Building an Angular Data Grid With Filtering

Kendo UI makes it possible to go from a basic idea to a full-fledged app, thanks to a massive component library. We’re talking well over 100 components that are ready for you to drop into your app at will, whether it’s React, Angular or Vue you’re working in — they just work. That is because Kendo UI is actually a bundle of four JavaScript libraries, each built natively for their respective framework. But more than that, as we’ve covered before, the components are super themeable to the extent that you can make them whatever you want.
But here’s the real kicker with Kendo UI: it takes care of the heavy lifting. The styling is great and all, but what separates Kendo UI from other component frameworks is the functionality it provides right out of the box.
Case in point: data. Rather than spending all your time figuring out the best way to bind data to a component, that’s just a given which ultimately allows you to focus more of your time on theming and getting the UI just right.
Perhaps the best way to see how trivial Kendo UI makes working with data is to see it in action, so…
Let’s look at the Angular Grid component

This is the Kendo UI for Angular Data Grid component. Lots of data in there, right? We’re looking at a list of employees that displays a name, image, and other bits of information about each person.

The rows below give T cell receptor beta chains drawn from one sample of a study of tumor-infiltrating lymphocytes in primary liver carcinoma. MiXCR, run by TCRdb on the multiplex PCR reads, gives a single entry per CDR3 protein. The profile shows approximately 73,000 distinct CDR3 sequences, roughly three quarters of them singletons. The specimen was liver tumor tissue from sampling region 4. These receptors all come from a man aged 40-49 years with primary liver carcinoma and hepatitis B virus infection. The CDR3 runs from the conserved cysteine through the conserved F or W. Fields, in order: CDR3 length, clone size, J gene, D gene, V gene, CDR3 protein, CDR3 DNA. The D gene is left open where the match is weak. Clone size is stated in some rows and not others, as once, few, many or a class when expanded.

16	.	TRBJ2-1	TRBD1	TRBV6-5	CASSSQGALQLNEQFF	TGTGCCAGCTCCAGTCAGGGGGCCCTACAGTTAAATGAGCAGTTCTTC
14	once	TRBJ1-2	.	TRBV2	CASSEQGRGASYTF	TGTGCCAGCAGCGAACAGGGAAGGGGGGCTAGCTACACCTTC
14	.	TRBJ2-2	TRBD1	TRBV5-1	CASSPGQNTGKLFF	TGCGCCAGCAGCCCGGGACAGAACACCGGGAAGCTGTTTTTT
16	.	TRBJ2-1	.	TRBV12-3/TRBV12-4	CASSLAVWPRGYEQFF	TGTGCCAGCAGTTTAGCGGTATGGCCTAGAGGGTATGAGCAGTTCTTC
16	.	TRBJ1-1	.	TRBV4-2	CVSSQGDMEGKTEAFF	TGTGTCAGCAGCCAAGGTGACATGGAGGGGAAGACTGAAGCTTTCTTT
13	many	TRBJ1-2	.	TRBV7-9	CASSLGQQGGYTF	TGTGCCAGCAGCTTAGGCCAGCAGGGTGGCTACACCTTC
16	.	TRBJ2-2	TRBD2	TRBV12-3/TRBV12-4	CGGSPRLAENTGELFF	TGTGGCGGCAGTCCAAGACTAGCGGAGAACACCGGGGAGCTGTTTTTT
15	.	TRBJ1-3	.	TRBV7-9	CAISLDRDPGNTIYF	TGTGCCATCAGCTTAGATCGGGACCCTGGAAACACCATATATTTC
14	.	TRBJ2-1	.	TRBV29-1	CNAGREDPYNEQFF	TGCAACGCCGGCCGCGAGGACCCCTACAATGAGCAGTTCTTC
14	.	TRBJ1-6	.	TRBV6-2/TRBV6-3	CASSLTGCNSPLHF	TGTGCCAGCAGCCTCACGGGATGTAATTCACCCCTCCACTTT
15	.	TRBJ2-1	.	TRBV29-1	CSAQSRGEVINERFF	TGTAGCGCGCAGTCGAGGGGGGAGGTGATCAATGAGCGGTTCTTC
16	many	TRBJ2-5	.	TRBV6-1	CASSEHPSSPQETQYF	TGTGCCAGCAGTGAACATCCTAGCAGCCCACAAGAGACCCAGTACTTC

Like all of Kendo UI’s components, it’s not like there’s one data grid component that they square-pegged to work in multiple frameworks. This data grid was built from scratch and designed specifically to work for Angular, just as their KendoReact Grid component is designed specifically for React.
Now, normally, a simple

element might do the trick, right? But Kendo UI for Angular’s data grid is chockfull of extras that make it a much better user experience. Notice right off the bat that it provides interactive functionality around things like exporting the data to Excel or PDF. And there are a bunch of other non-trivial features that would otherwise take a vast majority of the time and effort to make the component.